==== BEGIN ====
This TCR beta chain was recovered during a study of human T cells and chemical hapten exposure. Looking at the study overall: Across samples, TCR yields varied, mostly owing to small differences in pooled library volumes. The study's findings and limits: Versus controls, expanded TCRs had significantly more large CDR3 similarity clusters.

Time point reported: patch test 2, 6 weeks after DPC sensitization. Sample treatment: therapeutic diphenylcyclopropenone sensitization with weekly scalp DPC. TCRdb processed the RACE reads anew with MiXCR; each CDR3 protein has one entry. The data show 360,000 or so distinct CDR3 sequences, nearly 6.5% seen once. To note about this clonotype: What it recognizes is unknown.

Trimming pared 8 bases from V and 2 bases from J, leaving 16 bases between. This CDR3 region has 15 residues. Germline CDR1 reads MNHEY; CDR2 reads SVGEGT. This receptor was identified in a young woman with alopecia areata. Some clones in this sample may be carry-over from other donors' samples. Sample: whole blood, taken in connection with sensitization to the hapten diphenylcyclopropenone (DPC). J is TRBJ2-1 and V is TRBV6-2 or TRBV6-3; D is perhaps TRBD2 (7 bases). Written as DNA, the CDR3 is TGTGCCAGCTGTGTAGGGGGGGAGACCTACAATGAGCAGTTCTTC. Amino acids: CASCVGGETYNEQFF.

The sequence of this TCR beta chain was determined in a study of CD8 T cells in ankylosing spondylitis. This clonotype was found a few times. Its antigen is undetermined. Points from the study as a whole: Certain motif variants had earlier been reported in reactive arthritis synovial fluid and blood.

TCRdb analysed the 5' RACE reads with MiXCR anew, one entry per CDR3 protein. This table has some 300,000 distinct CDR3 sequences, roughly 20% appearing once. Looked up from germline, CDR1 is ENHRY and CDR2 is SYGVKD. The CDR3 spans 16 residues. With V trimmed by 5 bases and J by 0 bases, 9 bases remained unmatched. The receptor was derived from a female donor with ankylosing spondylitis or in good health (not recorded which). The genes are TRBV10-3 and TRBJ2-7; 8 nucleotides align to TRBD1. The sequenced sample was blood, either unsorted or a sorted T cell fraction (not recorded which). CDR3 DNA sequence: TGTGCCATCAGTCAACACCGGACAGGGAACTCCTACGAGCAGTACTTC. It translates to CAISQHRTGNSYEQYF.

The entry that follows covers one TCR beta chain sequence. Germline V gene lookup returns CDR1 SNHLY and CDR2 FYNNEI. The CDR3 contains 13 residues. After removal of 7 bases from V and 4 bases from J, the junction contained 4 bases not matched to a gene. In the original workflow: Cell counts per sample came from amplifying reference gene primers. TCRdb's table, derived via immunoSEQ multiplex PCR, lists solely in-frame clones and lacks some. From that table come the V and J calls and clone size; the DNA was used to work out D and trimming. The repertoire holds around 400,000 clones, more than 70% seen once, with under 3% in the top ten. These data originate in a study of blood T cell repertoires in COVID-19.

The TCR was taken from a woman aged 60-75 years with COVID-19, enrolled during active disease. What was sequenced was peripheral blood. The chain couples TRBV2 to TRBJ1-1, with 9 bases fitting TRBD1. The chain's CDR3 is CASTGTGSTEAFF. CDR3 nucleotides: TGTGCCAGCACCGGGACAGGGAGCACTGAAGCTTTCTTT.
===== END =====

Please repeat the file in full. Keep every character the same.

This TCR beta chain was recovered during a study of human T cells and chemical hapten exposure. Looking at the study overall: Across samples, TCR yields varied, mostly owing to small differences in pooled library volumes. The study's findings and limits: Versus controls, expanded TCRs had significantly more large CDR3 similarity clusters.

Time point reported: patch test 2, 6 weeks after DPC sensitization. Sample treatment: therapeutic diphenylcyclopropenone sensitization with weekly scalp DPC. TCRdb processed the RACE reads anew with MiXCR; each CDR3 protein has one entry. The data show 360,000 or so distinct CDR3 sequences, nearly 6.5% seen once. To note about this clonotype: What it recognizes is unknown.

Trimming pared 8 bases from V and 2 bases from J, leaving 16 bases between. This CDR3 region has 15 residues. Germline CDR1 reads MNHEY; CDR2 reads SVGEGT. This receptor was identified in a young woman with alopecia areata. Some clones in this sample may be carry-over from other donors' samples. Sample: whole blood, taken in connection with sensitization to the hapten diphenylcyclopropenone (DPC). J is TRBJ2-1 and V is TRBV6-2 or TRBV6-3; D is perhaps TRBD2 (7 bases). Written as DNA, the CDR3 is TGTGCCAGCTGTGTAGGGGGGGAGACCTACAATGAGCAGTTCTTC. Amino acids: CASCVGGETYNEQFF.

The sequence of this TCR beta chain was determined in a study of CD8 T cells in ankylosing spondylitis. This clonotype was found a few times. Its antigen is undetermined. Points from the study as a whole: Certain motif variants had earlier been reported in reactive arthritis synovial fluid and blood.

TCRdb analysed the 5' RACE reads with MiXCR anew, one entry per CDR3 protein. This table has some 300,000 distinct CDR3 sequences, roughly 20% appearing once. Looked up from germline, CDR1 is ENHRY and CDR2 is SYGVKD. The CDR3 spans 16 residues. With V trimmed by 5 bases and J by 0 bases, 9 bases remained unmatched. The receptor was derived from a female donor with ankylosing spondylitis or in good health (not recorded which). The genes are TRBV10-3 and TRBJ2-7; 8 nucleotides align to TRBD1. The sequenced sample was blood, either unsorted or a sorted T cell fraction (not recorded which). CDR3 DNA sequence: TGTGCCATCAGTCAACACCGGACAGGGAACTCCTACGAGCAGTACTTC. It translates to CAISQHRTGNSYEQYF.

The entry that follows covers one TCR beta chain sequence. Germline V gene lookup returns CDR1 SNHLY and CDR2 FYNNEI. The CDR3 contains 13 residues. After removal of 7 bases from V and 4 bases from J, the junction contained 4 bases not matched to a gene. In the original workflow: Cell counts per sample came from amplifying reference gene primers. TCRdb's table, derived via immunoSEQ multiplex PCR, lists solely in-frame clones and lacks some. From that table come the V and J calls and clone size; the DNA was used to work out D and trimming. The repertoire holds around 400,000 clones, more than 70% seen once, with under 3% in the top ten. These data originate in a study of blood T cell repertoires in COVID-19.

The TCR was taken from a woman aged 60-75 years with COVID-19, enrolled during active disease. What was sequenced was peripheral blood. The chain couples TRBV2 to TRBJ1-1, with 9 bases fitting TRBD1. The chain's CDR3 is CASTGTGSTEAFF. CDR3 nucleotides: TGTGCCAGCACCGGGACAGGGAGCACTGAAGCTTTCTTT.